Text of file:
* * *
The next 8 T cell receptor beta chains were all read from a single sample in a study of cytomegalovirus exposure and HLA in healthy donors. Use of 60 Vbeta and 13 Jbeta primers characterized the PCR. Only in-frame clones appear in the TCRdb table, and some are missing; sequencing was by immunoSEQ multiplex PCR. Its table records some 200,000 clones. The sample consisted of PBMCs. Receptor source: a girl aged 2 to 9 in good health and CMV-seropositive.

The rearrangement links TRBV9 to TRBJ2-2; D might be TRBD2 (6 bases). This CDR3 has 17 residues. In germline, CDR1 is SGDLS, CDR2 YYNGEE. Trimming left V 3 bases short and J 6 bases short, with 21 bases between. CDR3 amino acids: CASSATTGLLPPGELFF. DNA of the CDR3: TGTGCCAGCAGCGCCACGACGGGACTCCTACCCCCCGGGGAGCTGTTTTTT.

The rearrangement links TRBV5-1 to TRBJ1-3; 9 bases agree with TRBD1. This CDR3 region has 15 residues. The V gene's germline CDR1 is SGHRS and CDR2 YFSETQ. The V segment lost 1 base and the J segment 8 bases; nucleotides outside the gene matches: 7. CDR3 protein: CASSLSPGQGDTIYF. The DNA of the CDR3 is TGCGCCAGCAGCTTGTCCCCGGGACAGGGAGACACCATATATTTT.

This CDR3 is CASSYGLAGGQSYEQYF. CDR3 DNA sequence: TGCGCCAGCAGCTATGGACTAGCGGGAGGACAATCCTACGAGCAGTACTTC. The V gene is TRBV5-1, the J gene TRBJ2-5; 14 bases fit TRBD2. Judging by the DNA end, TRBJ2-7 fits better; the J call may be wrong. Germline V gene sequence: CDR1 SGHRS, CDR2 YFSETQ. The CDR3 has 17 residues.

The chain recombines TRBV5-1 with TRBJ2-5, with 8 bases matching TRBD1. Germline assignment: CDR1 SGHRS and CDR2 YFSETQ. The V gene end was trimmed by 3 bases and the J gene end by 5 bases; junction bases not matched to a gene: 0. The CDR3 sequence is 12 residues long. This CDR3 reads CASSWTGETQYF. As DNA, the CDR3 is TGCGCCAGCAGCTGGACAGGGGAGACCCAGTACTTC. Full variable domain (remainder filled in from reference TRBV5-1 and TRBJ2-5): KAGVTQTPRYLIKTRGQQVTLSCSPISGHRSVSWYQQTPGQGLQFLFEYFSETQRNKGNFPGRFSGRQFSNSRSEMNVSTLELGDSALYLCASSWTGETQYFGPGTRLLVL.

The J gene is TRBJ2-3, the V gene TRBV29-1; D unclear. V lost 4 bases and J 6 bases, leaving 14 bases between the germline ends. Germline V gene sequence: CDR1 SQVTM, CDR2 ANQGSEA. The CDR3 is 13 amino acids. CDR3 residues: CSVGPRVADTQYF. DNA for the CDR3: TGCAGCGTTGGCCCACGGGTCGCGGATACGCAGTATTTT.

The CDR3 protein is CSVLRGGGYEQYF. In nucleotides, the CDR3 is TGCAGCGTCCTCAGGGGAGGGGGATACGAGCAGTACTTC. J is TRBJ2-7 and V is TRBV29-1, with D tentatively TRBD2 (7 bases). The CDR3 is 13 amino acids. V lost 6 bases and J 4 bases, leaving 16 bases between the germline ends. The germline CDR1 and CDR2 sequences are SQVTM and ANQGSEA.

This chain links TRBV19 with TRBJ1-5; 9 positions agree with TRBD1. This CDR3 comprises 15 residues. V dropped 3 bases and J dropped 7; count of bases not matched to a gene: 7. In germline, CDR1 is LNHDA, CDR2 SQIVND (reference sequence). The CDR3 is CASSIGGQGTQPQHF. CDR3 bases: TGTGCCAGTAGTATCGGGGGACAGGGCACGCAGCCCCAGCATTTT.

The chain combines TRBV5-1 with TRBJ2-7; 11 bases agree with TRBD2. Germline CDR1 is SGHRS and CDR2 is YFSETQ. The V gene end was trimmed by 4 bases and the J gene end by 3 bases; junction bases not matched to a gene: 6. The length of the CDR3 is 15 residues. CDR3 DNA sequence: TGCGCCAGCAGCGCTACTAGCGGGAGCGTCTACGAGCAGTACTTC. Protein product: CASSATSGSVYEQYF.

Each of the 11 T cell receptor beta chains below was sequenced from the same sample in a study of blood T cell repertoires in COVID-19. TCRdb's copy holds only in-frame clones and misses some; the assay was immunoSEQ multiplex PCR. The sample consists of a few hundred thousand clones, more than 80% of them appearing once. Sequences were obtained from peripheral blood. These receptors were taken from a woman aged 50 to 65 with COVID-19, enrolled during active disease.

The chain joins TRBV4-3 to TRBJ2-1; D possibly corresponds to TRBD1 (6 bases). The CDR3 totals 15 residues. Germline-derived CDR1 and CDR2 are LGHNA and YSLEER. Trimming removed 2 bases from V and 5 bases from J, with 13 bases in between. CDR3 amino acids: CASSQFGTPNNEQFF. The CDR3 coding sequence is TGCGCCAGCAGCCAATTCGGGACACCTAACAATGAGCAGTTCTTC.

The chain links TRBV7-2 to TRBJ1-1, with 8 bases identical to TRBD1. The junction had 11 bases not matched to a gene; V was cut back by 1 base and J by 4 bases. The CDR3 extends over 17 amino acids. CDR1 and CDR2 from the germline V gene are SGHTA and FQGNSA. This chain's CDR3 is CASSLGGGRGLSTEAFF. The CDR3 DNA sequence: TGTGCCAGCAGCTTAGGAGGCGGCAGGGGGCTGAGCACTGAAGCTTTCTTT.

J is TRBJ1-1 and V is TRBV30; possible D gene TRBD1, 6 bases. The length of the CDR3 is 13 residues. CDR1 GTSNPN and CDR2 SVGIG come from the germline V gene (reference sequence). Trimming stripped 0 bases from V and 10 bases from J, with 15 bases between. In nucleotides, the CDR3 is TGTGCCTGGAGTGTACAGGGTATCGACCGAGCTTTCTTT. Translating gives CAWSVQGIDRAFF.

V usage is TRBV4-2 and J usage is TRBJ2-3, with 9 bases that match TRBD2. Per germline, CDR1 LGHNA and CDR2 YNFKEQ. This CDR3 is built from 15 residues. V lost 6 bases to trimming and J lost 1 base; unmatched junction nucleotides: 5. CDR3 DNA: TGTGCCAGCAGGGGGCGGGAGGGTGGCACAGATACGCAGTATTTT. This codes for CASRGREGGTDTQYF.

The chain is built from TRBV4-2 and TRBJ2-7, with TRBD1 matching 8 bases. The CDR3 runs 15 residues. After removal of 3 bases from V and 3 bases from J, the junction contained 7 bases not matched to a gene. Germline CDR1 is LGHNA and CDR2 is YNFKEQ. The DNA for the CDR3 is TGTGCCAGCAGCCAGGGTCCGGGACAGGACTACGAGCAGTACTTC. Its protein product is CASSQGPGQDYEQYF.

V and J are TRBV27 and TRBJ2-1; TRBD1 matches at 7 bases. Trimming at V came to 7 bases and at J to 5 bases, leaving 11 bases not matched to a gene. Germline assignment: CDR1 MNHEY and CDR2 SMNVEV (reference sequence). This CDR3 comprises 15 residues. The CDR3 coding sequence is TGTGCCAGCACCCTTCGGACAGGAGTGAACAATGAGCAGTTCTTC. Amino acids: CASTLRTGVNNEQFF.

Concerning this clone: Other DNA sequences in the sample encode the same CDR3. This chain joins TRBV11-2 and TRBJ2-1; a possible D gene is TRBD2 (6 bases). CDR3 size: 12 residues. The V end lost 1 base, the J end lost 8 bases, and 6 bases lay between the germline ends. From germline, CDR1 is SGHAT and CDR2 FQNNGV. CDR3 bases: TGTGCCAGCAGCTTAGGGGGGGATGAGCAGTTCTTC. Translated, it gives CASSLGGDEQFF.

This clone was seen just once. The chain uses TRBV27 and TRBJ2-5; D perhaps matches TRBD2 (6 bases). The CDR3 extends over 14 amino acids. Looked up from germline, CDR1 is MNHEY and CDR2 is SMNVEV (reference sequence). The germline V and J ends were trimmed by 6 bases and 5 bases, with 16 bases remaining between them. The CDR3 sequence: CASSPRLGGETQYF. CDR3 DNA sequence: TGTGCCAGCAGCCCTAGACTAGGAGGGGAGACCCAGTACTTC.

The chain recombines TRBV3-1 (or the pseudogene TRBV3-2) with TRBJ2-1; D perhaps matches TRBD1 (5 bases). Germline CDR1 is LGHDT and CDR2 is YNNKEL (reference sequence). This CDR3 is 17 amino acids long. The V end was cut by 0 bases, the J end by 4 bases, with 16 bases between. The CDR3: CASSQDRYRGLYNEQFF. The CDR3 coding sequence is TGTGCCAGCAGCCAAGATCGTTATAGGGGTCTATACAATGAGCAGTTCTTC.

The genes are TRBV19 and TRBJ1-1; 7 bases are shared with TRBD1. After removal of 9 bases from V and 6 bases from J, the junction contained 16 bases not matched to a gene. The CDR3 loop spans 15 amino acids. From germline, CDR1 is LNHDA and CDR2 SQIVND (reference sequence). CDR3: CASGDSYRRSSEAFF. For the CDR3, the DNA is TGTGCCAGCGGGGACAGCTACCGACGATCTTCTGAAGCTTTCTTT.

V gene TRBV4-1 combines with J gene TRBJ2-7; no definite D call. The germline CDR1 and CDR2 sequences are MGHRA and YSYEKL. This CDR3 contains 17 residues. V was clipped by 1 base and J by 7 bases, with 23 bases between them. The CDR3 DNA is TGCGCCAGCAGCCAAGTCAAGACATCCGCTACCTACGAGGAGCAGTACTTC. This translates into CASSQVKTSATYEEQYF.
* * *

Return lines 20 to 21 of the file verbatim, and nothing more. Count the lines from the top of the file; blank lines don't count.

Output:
The genes are TRBV19 and TRBJ1-1; 7 bases are shared with TRBD1. After removal of 9 bases from V and 6 bases from J, the junction contained 16 bases not matched to a gene. The CDR3 loop spans 15 amino acids. From germline, CDR1 is LNHDA and CDR2 SQIVND (reference sequence). CDR3: CASGDSYRRSSEAFF. For the CDR3, the DNA is TGTGCCAGCGGGGACAGCTACCGACGATCTTCTGAAGCTTTCTTT.

V gene TRBV4-1 combines with J gene TRBJ2-7; no definite D call. The germline CDR1 and CDR2 sequences are MGHRA and YSYEKL. This CDR3 contains 17 residues. V was clipped by 1 base and J by 7 bases, with 23 bases between them. The CDR3 DNA is TGCGCCAGCAGCCAAGTCAAGACATCCGCTACCTACGAGGAGCAGTACTTC. This translates into CASSQVKTSATYEEQYF.